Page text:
If successful it will be indicated in green with the number of entries added to the u_vscope_cs import table. If there are any errors here, they are probably access related. Make sure your vScope is accessible from ServiceNow and that you have used the correct API token and table ID.

Next step is to transform the data from the import table (u_vscope_cs) to the cmdb_ci_computer ServiceNow table.

Create a Transform Map in ServiceNow for Virtual Machines

After importing the data to the import table u_vscope_cs we must transform the data in that table into CI’s which we will place in cmdb_ci_computer. Click Create transform map.

  • Populate the field as follows for the new transform map:
  • Name: vScope-CS
  • Source table: vScope-CS (u_vscope_cs)
  • Target table: Computer (cmdb_ci_computer)
  • Click Submit to save the new transform map.

For each row that we transform from the import table u_vscope_cs to the target table cmdb_ci_computer we must choose how fields in the import table should be mapped to fields in the target table. We do this by using the Mapping Assist under Related Links. Click that link.

On the left you have the source import table. In the middle the Field Map where each row corresponds to a mapped field. On the right you have the target table with the available fields.

A suggested basic mapping would be:

  • Name -> Name
  • UUID -> Correlation ID
  • CPU Cores -> CPU core count
  • CPU Sockets -> CPU count

Please note the UUID -> Correlation ID mapping. This one is very important as it will allow consistent updates of CI’s every time a new import is performed.

If machineA from vScope is mapped to ServiewNow CI machineA then we want this to be the same every import from vScope. This is where UUID and Correlation ID comes into play.

Click Save to save the mapping. In the Field Maps below, click u_uuid.

Check the Coalesce checkbox and click Update. Coalesce should now be true in the Field Map.

Important: By setting coalesce to true for UUID -> Correlation ID ServiceNow will consider UUID a unique key. When ServiceNow is doing a transform of an import map and a match is found using the coalesce field (UUID->Correlation ID) then an update is performed on that record. Otherwise a new record is created.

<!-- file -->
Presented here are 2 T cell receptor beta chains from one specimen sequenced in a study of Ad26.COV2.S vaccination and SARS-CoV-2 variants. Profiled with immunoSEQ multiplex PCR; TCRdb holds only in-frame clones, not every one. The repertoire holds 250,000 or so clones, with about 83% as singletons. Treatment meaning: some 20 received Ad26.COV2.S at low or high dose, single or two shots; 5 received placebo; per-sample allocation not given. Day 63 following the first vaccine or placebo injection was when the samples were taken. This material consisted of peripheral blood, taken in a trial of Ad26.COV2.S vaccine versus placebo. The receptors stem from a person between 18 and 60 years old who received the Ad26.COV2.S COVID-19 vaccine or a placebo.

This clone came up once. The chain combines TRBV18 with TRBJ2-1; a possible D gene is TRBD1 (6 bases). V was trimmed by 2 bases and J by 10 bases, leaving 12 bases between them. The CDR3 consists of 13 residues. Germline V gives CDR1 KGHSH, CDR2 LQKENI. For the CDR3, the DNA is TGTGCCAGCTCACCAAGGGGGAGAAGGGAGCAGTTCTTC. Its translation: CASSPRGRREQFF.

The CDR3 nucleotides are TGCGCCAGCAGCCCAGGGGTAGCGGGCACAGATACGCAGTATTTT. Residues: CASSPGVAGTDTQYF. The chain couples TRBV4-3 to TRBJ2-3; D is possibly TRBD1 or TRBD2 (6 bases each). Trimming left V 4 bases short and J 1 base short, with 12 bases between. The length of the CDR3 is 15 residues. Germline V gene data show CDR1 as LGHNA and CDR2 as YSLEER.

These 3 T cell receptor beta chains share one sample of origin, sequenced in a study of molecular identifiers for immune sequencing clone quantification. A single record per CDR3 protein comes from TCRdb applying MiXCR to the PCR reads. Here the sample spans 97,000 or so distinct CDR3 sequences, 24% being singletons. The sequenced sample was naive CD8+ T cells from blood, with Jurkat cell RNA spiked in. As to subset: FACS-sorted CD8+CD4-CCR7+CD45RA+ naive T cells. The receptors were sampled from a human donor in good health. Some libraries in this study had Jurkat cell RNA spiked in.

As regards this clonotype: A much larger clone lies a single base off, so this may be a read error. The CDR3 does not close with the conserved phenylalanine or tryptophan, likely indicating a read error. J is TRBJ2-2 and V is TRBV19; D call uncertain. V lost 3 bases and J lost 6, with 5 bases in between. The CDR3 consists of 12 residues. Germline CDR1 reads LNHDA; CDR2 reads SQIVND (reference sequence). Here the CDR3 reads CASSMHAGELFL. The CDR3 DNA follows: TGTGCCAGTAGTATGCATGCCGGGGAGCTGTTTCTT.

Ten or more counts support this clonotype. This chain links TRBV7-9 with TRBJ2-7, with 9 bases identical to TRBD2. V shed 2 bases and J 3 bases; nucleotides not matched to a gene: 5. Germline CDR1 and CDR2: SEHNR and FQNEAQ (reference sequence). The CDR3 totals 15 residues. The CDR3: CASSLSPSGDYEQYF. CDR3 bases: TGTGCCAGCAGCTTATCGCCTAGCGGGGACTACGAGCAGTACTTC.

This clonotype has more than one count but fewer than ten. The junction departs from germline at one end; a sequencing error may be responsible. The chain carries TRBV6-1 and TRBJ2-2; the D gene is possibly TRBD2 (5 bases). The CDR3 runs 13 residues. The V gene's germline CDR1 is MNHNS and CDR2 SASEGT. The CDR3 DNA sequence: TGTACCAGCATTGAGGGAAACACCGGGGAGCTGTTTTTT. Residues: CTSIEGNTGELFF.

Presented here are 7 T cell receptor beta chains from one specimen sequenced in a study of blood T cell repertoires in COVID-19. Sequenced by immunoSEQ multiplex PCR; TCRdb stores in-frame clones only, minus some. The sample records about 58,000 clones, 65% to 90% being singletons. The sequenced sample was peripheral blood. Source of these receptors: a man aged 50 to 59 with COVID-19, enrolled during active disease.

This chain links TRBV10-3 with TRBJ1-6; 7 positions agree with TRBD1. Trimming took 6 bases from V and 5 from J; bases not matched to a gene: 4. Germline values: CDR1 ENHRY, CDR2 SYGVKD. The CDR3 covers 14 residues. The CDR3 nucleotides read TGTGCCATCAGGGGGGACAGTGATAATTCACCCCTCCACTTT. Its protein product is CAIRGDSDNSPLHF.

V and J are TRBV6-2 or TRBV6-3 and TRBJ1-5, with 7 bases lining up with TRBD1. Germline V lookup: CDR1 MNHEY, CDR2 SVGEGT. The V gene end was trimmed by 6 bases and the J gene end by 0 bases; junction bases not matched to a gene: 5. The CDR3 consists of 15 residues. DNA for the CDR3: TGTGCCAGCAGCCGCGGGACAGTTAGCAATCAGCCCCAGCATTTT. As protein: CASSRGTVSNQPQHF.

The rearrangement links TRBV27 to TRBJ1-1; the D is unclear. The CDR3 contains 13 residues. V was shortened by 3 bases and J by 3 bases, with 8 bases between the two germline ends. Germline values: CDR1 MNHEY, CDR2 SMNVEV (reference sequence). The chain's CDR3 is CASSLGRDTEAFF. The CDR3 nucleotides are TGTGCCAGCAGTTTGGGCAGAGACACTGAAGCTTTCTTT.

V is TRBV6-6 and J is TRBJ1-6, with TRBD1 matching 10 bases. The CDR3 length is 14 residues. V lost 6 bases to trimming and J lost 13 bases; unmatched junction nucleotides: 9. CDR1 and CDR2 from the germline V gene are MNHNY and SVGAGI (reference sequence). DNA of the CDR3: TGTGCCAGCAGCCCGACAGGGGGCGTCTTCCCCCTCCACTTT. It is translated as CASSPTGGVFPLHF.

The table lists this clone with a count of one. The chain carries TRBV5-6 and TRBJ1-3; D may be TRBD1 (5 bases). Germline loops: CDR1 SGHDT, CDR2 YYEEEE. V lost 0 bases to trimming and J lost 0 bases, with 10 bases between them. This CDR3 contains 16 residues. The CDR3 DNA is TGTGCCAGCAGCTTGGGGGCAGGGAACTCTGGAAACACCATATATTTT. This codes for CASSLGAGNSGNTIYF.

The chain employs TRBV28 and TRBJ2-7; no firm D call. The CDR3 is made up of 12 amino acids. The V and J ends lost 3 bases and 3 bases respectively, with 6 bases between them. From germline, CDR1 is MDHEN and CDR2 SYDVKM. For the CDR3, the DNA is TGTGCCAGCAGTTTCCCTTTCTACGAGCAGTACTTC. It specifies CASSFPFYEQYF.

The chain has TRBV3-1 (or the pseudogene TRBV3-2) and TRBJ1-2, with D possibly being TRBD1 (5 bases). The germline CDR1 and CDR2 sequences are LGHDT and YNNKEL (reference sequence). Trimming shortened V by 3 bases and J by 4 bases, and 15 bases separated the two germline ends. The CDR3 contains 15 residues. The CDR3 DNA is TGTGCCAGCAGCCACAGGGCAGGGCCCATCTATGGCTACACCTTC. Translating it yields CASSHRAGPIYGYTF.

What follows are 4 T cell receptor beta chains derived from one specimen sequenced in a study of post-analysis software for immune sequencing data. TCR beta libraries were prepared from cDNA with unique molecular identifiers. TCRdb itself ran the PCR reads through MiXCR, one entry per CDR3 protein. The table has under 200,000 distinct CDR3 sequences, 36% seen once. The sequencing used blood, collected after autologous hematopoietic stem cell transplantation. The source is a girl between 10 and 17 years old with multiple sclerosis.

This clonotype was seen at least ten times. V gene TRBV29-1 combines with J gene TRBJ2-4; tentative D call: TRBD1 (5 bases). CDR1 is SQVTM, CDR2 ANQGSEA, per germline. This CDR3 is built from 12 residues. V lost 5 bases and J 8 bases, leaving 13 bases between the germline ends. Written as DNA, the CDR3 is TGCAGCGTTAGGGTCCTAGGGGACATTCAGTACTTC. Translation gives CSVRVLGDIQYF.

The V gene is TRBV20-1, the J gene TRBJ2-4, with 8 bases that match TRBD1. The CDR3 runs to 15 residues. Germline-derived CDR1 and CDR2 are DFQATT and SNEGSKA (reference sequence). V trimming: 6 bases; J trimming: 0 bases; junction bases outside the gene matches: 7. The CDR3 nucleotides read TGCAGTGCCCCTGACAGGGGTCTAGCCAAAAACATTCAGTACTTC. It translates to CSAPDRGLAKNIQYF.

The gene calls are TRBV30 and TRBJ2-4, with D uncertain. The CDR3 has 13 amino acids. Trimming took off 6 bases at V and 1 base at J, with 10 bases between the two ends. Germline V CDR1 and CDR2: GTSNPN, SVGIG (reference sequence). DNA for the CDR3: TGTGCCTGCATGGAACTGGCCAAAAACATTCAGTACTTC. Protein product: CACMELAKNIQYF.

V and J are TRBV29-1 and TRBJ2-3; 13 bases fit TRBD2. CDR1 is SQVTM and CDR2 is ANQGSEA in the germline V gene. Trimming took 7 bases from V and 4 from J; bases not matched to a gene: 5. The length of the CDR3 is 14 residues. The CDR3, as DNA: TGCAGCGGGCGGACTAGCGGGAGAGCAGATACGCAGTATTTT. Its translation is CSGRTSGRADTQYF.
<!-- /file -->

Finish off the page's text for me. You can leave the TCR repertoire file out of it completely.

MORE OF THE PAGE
Now we have the necessary steps to transform the data from the import table into the target table so we go ahead and run a transform by clicking Transform under Related Links.

Specify which import set and transform map we want to use for the transform. An import set is just a date stamped import map. Choose u_vscope_cs as the import set and vScope-CS-cmdb_ci_computer as the transform map. Then click Transform.

Depending on the size of the import table, the transformation will take more or less time. Successful transformation will be indicated in green as below.

Click the Transform history step to show the transform history. Here you can see how many entries were inserted, updated or ignored. An example:

total: 104, inserts 0, updates 97, ignored 7, skipped 0, errors 0

This means that 104 entries were processed of which 97 were updates and 7 entries were ignored.

Judging from the results the transformation was successful. To verify that we have CI’s in our Computer table we simply browse to it. Enter Computers into the filter navigator.

Sort by Created to bring the latest CI’s to the top. You should be able to recognize your machines in the table.

The next step is to repeat the process for Virtualization Hosts. We begin by creating a Data Source to import the virtualization hosts from vScope.

Create a Data Source in ServiceNow for vScope Virtualization Hosts

We repeat the steps we did when we created a Data Source for Virtual Machines earlier. The difference here is the import table names and ID of the vScope table.

  • In ServiceNow, go to Data Sources and click New. Edit as follows:
  • Name: vScope-Host
  • Label: vScope
  • Import set table name: u_vscope_host (this is the import table)
  • Type: File
  • Format: JSON
  • Path for each row: /rows/rows
  • File retrieval method: HTTP or HTTPS (depending on your vScope setup)
  • Server: {your vscope server address} (example: customer.vscope.net). Do not prefix with protocol (http, https etc) here.
  • File path: /rest/v1/tables/1510574599974/data/json?token={your api token}
    • Make sure 1510574599974 is the ID of your Virtualization Hosts table you created earlier
    • Replace {your api token} with the API token you created earlier
  • Click Submit to save the new Data Source

Now we want to actually import data from the data source. Open the vScope-Host data source we just created and click Load All Records.